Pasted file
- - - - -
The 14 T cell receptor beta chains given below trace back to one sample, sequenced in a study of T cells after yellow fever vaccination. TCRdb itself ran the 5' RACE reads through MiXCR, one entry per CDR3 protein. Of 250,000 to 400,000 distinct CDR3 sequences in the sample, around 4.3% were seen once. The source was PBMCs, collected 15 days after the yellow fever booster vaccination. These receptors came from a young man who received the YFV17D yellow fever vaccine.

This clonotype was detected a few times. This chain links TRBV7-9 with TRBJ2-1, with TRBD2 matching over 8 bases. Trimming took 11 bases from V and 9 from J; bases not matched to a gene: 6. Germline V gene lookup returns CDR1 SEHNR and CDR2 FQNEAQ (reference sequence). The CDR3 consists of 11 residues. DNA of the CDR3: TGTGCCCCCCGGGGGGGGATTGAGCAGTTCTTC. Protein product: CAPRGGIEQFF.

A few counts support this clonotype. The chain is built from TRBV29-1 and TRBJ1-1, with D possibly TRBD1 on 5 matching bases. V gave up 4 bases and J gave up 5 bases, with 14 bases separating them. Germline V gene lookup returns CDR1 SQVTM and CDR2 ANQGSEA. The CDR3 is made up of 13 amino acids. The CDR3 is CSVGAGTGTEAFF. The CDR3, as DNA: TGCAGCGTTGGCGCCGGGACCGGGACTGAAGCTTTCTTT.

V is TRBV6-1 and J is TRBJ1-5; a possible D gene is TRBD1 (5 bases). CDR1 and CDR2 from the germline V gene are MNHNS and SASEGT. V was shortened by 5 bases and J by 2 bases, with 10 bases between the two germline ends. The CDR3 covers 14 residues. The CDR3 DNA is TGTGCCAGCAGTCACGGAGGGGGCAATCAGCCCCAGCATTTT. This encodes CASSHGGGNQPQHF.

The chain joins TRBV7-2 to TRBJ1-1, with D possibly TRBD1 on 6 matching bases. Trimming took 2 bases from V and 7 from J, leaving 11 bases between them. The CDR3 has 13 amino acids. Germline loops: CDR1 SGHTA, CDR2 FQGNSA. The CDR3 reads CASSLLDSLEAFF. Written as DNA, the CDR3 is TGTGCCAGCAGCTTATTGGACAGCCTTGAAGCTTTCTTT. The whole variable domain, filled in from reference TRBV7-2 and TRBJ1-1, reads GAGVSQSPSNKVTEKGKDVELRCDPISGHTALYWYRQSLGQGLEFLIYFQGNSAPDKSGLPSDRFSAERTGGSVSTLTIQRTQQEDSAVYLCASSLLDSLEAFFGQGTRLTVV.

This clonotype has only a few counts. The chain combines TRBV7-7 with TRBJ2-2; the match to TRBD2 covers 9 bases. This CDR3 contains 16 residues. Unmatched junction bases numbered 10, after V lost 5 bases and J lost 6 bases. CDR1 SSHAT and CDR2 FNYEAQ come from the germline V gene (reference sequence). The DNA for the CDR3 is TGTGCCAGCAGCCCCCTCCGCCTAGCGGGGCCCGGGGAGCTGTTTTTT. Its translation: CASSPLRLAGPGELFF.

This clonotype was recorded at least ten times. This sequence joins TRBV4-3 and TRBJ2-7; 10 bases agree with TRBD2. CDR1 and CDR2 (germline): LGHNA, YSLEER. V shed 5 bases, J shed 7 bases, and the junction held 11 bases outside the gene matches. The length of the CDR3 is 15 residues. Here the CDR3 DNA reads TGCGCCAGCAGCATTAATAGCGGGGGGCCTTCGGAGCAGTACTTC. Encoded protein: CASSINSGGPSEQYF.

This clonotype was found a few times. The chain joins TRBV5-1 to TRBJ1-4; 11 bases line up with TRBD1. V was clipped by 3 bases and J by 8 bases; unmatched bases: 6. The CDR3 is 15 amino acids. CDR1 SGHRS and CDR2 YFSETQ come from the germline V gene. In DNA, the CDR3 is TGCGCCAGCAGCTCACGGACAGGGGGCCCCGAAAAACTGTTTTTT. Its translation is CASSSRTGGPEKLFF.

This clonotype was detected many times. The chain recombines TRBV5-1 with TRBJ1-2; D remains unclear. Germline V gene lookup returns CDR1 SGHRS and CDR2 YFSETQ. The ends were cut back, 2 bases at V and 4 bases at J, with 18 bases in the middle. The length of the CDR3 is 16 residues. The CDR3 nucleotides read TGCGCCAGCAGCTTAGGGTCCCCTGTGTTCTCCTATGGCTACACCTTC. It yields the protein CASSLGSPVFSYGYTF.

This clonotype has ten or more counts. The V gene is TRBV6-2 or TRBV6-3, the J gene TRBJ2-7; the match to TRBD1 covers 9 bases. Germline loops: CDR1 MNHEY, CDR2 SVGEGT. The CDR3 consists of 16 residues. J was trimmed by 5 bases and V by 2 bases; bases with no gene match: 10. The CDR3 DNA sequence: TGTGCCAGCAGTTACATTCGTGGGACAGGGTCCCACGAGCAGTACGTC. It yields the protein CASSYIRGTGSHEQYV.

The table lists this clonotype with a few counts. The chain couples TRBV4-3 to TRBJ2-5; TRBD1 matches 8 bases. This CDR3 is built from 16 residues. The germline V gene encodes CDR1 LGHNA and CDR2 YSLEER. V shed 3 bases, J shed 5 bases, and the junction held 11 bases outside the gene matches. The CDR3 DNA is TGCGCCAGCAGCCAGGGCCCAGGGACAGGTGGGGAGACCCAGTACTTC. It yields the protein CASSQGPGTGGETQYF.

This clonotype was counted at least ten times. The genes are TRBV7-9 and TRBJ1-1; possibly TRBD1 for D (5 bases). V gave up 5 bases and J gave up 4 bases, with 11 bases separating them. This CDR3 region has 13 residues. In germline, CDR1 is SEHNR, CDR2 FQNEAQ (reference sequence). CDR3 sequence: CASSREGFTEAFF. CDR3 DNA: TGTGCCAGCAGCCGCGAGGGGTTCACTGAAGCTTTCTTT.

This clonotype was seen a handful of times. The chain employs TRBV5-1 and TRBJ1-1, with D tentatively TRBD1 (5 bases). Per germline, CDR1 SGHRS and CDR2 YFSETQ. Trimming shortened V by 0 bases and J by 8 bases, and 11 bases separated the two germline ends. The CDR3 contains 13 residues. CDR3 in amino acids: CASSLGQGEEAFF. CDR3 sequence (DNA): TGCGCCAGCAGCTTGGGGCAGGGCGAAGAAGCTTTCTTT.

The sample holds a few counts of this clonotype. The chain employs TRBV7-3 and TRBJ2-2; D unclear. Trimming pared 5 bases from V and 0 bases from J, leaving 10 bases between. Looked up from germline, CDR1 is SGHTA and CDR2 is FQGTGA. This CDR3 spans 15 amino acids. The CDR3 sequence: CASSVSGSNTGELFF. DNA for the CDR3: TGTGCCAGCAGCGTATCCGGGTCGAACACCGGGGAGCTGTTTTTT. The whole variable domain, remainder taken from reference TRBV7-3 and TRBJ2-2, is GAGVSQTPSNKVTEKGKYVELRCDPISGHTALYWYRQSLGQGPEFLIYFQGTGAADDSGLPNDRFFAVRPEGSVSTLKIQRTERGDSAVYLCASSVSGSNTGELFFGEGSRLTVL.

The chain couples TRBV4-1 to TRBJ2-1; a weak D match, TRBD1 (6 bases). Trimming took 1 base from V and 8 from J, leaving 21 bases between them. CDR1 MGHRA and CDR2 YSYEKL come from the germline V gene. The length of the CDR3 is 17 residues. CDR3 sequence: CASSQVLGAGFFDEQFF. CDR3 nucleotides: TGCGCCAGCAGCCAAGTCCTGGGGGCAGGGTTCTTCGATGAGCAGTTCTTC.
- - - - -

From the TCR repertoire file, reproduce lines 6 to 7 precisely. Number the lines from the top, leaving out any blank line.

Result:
This clonotype has only a few counts. The chain combines TRBV7-7 with TRBJ2-2; the match to TRBD2 covers 9 bases. This CDR3 contains 16 residues. Unmatched junction bases numbered 10, after V lost 5 bases and J lost 6 bases. CDR1 SSHAT and CDR2 FNYEAQ come from the germline V gene (reference sequence). The DNA for the CDR3 is TGTGCCAGCAGCCCCCTCCGCCTAGCGGGGCCCGGGGAGCTGTTTTTT. Its translation: CASSPLRLAGPGELFF.

This clonotype was recorded at least ten times. This sequence joins TRBV4-3 and TRBJ2-7; 10 bases agree with TRBD2. CDR1 and CDR2 (germline): LGHNA, YSLEER. V shed 5 bases, J shed 7 bases, and the junction held 11 bases outside the gene matches. The length of the CDR3 is 15 residues. Here the CDR3 DNA reads TGCGCCAGCAGCATTAATAGCGGGGGGCCTTCGGAGCAGTACTTC. Encoded protein: CASSINSGGPSEQYF.